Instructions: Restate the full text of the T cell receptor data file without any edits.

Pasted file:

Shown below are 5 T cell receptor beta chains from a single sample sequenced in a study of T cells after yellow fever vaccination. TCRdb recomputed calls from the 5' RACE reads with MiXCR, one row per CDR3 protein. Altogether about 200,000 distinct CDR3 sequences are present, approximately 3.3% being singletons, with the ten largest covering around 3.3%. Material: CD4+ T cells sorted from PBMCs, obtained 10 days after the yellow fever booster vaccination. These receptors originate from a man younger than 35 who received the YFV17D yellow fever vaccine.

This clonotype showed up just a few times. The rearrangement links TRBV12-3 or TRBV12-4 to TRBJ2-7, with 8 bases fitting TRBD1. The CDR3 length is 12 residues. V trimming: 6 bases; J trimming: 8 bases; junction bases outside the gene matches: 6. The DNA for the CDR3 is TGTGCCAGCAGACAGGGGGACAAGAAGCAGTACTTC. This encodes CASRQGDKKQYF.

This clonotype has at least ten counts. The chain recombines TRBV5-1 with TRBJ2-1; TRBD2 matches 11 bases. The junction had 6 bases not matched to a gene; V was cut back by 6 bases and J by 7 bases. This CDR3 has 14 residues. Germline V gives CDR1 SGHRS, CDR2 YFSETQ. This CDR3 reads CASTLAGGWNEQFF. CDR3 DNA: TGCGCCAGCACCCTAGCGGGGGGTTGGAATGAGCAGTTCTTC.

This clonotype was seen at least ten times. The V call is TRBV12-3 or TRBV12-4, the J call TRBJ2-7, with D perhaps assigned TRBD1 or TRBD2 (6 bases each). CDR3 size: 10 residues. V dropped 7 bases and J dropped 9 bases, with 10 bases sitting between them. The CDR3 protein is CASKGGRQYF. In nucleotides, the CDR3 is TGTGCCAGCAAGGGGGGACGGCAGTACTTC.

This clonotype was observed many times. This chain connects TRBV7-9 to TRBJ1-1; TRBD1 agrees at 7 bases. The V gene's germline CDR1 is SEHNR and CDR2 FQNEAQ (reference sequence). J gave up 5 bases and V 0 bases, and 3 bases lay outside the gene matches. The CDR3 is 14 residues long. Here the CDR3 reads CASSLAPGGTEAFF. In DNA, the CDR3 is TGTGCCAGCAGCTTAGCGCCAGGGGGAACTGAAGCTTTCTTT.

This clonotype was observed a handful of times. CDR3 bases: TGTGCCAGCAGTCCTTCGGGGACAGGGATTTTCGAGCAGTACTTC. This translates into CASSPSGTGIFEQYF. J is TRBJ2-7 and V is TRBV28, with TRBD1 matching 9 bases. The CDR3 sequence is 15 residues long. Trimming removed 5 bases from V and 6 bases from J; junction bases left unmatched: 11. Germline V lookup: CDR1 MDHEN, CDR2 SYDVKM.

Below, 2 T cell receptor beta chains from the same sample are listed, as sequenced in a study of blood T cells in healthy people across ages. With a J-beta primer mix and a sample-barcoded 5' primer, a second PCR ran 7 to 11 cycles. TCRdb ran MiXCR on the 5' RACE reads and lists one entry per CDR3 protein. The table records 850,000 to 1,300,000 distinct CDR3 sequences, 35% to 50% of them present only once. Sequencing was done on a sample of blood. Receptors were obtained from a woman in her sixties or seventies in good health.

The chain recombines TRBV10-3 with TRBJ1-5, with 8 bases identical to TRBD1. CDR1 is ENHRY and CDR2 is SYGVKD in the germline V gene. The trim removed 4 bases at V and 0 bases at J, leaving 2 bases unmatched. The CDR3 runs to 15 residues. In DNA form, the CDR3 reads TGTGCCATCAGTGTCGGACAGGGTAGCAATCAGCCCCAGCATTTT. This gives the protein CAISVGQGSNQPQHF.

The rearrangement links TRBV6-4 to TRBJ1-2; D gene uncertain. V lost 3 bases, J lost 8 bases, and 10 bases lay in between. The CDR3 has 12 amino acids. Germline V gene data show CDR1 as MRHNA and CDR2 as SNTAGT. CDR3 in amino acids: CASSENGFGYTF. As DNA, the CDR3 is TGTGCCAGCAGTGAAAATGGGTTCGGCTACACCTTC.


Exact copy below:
Shown below are 5 T cell receptor beta chains from a single sample sequenced in a study of T cells after yellow fever vaccination. TCRdb recomputed calls from the 5' RACE reads with MiXCR, one row per CDR3 protein. Altogether about 200,000 distinct CDR3 sequences are present, approximately 3.3% being singletons, with the ten largest covering around 3.3%. Material: CD4+ T cells sorted from PBMCs, obtained 10 days after the yellow fever booster vaccination. These receptors originate from a man younger than 35 who received the YFV17D yellow fever vaccine.

This clonotype showed up just a few times. The rearrangement links TRBV12-3 or TRBV12-4 to TRBJ2-7, with 8 bases fitting TRBD1. The CDR3 length is 12 residues. V trimming: 6 bases; J trimming: 8 bases; junction bases outside the gene matches: 6. The DNA for the CDR3 is TGTGCCAGCAGACAGGGGGACAAGAAGCAGTACTTC. This encodes CASRQGDKKQYF.

This clonotype has at least ten counts. The chain recombines TRBV5-1 with TRBJ2-1; TRBD2 matches 11 bases. The junction had 6 bases not matched to a gene; V was cut back by 6 bases and J by 7 bases. This CDR3 has 14 residues. Germline V gives CDR1 SGHRS, CDR2 YFSETQ. This CDR3 reads CASTLAGGWNEQFF. CDR3 DNA: TGCGCCAGCACCCTAGCGGGGGGTTGGAATGAGCAGTTCTTC.

This clonotype was seen at least ten times. The V call is TRBV12-3 or TRBV12-4, the J call TRBJ2-7, with D perhaps assigned TRBD1 or TRBD2 (6 bases each). CDR3 size: 10 residues. V dropped 7 bases and J dropped 9 bases, with 10 bases sitting between them. The CDR3 protein is CASKGGRQYF. In nucleotides, the CDR3 is TGTGCCAGCAAGGGGGGACGGCAGTACTTC.

This clonotype was observed many times. This chain connects TRBV7-9 to TRBJ1-1; TRBD1 agrees at 7 bases. The V gene's germline CDR1 is SEHNR and CDR2 FQNEAQ (reference sequence). J gave up 5 bases and V 0 bases, and 3 bases lay outside the gene matches. The CDR3 is 14 residues long. Here the CDR3 reads CASSLAPGGTEAFF. In DNA, the CDR3 is TGTGCCAGCAGCTTAGCGCCAGGGGGAACTGAAGCTTTCTTT.

This clonotype was observed a handful of times. CDR3 bases: TGTGCCAGCAGTCCTTCGGGGACAGGGATTTTCGAGCAGTACTTC. This translates into CASSPSGTGIFEQYF. J is TRBJ2-7 and V is TRBV28, with TRBD1 matching 9 bases. The CDR3 sequence is 15 residues long. Trimming removed 5 bases from V and 6 bases from J; junction bases left unmatched: 11. Germline V lookup: CDR1 MDHEN, CDR2 SYDVKM.

Below, 2 T cell receptor beta chains from the same sample are listed, as sequenced in a study of blood T cells in healthy people across ages. With a J-beta primer mix and a sample-barcoded 5' primer, a second PCR ran 7 to 11 cycles. TCRdb ran MiXCR on the 5' RACE reads and lists one entry per CDR3 protein. The table records 850,000 to 1,300,000 distinct CDR3 sequences, 35% to 50% of them present only once. Sequencing was done on a sample of blood. Receptors were obtained from a woman in her sixties or seventies in good health.

The chain recombines TRBV10-3 with TRBJ1-5, with 8 bases identical to TRBD1. CDR1 is ENHRY and CDR2 is SYGVKD in the germline V gene. The trim removed 4 bases at V and 0 bases at J, leaving 2 bases unmatched. The CDR3 runs to 15 residues. In DNA form, the CDR3 reads TGTGCCATCAGTGTCGGACAGGGTAGCAATCAGCCCCAGCATTTT. This gives the protein CAISVGQGSNQPQHF.

The rearrangement links TRBV6-4 to TRBJ1-2; D gene uncertain. V lost 3 bases, J lost 8 bases, and 10 bases lay in between. The CDR3 has 12 amino acids. Germline V gene data show CDR1 as MRHNA and CDR2 as SNTAGT. CDR3 in amino acids: CASSENGFGYTF. As DNA, the CDR3 is TGTGCCAGCAGTGAAAATGGGTTCGGCTACACCTTC.